Definitions

from The American Heritage® Dictionary of the English Language, 4th Edition

  • adj. Resembling epilepsy or any of its symptoms.

from Wiktionary, Creative Commons Attribution/Share-Alike License

  • adj. Resembling epilepsy.

from the GNU version of the Collaborative International Dictionary of English

  • adj. Resembling epilepsy.

from The Century Dictionary and Cyclopedia

  • Resembling epilepsy: as, an epileptoid attack.
  • n. A person who is prone to have epileptic seizures.

Etymologies

from The American Heritage® Dictionary of the English Language, 4th Edition

epilept(ic) + -oid.

from Wiktionary, Creative Commons Attribution/Share-Alike License

From epileptic +‎ -oid.

Examples

  • You've probably had the weird epileptoid experience of saying a word over and over until it ceases to denote and becomes very strange and arbitrary and odd-feeling — imagine that happening with your own name.

    David Foster Wallace

  • He rather believes that they are more closely allied to the epileptoid temperament.

    Studies in Forensic Psychiatry

  • If we adopt the assumption, then of course what medical materialism insists on must be true in a general way, if not in every detail: Saint Paul certainly had once an epileptoid, if not an epileptic seizure; George Fox was an hereditary degenerate;

    The Varieties of Religious Experience

  • At some future time I hope to take up the epileptoid convulsions and show their relationship and variation from that of the mechanism of essential epilepsy.

    The Journal of Abnormal Psychology

  • "Genius," says Dr. Lombroso, "is a symptom of hereditary degeneration of the epileptoid variety, and is allied to moral insanity."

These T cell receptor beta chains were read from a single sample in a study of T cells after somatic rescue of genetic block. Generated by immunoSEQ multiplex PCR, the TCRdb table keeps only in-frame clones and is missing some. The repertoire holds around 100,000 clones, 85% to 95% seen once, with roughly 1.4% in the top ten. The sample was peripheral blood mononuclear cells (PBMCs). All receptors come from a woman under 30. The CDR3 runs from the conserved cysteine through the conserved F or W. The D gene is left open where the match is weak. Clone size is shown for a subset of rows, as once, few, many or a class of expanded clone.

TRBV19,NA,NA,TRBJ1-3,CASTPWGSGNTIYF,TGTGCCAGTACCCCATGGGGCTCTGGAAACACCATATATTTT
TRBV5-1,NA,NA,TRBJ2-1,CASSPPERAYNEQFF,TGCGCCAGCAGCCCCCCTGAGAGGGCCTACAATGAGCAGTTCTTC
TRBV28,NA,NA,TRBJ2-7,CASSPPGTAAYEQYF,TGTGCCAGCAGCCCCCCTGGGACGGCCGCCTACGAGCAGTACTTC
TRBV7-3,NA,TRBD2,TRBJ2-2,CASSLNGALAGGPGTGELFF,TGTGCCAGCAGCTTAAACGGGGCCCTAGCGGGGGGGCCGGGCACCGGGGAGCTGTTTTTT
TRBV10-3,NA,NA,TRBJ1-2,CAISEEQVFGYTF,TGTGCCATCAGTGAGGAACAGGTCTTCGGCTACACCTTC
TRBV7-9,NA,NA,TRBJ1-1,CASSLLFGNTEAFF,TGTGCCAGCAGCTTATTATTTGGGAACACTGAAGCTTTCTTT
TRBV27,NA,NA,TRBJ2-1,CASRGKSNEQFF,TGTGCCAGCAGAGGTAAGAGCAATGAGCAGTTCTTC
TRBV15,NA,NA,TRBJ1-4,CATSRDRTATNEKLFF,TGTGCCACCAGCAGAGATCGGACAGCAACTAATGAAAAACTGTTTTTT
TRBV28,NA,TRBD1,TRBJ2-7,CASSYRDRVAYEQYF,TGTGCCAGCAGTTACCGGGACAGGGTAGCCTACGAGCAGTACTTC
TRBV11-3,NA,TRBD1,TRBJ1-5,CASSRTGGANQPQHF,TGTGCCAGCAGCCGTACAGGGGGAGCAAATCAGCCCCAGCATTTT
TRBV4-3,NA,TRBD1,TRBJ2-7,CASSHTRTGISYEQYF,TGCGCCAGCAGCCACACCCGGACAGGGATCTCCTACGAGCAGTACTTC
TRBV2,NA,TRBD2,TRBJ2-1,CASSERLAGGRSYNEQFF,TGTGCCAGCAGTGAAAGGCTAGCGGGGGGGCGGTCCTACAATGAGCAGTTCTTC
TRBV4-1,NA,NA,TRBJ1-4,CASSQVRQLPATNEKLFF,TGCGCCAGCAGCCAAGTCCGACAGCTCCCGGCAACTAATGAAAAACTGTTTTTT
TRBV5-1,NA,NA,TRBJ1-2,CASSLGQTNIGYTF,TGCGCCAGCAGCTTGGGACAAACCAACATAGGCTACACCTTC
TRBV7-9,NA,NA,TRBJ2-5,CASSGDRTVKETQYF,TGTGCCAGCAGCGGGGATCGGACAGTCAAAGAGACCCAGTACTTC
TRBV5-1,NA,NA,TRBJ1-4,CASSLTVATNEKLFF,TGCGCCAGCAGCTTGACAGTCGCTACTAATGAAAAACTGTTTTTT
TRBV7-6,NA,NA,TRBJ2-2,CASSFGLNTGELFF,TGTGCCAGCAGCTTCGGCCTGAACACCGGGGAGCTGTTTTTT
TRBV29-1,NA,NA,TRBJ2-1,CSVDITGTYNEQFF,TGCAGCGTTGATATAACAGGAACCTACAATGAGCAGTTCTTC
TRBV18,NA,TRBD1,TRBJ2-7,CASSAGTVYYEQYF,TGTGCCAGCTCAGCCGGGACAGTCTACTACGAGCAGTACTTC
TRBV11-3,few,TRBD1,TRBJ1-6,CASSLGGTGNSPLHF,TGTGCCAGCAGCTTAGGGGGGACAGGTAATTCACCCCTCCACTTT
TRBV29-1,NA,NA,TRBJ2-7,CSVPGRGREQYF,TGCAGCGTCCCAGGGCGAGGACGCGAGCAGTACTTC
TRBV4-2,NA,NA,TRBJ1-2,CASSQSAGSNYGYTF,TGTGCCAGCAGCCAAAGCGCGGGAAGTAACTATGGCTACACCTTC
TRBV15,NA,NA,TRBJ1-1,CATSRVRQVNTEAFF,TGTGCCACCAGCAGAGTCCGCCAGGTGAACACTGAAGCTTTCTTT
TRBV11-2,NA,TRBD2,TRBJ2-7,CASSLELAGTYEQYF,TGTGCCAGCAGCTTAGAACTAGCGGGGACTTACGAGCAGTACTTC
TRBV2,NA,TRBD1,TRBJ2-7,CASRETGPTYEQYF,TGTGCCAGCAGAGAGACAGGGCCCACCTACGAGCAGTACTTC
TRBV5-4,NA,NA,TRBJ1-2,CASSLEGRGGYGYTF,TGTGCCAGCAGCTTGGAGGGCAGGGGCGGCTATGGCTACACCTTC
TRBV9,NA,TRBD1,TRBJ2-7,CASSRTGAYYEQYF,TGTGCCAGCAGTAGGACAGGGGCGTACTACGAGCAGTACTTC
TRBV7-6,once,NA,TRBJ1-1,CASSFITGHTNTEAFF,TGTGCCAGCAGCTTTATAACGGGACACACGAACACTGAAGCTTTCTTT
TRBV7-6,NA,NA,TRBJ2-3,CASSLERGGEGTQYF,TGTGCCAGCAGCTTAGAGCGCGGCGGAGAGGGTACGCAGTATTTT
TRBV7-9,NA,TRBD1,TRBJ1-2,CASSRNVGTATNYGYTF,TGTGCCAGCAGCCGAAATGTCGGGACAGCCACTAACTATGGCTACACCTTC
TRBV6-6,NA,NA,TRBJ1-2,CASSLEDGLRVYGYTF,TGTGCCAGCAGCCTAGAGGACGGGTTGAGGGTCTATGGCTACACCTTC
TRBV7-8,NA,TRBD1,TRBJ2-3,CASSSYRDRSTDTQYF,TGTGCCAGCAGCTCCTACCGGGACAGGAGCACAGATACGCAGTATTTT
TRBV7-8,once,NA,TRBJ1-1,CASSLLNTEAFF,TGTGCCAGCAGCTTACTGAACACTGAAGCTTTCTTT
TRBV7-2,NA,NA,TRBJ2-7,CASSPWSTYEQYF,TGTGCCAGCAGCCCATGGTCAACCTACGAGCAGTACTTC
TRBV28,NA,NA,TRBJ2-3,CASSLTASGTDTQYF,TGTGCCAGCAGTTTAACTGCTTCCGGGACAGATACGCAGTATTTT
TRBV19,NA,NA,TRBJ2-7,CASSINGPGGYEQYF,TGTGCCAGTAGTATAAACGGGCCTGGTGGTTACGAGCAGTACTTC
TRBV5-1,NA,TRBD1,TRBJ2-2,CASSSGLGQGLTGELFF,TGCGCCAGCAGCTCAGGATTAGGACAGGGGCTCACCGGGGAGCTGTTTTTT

The Varieties of Religious Experience

  • The case of which there might be most doubt, on account of its suggesting so strongly an epileptoid seizure, was the case of M. Ratisbonne.

    The Varieties of Religious Experience

  • If we adopt the assumption, then of course what medical materialism insists on must be true in a general way, if not in every detail: Saint Paul certainly had once an epileptoid, if not an epileptic seizure; George Fox was an hereditary degenerate; Carlyle was undoubtedly auto-intoxicated by some organ or other, no matter which -- and the rest.

    The Varieties of Religious Experience

  • For this reason Lombroso calls the occasional criminals "criminaloids," in order to show precisely that they have a distinctly abnormal constitution, though in a less degree than the born criminals, just as we have the metal and the metalloid, the epileptic and the epileptoid.

    Criminal Sociology

  • And finally, we pass from the occasional criminal to the criminal of passion, who is but a species of the other, and who further, with his neurotic and epileptoid temperament, not infrequently approximates to the criminal of unsound mind.

    Criminal Sociology

  • They are as a rule persons of previous good behaviour, sanguine or nervous by temperament, of excessive sensibility, unlike born or habitual criminals, and they are often of a neurotic or epileptoid temperament, of which their crimes may be, strictly speaking, an unrecognised consequence.

    Criminal Sociology

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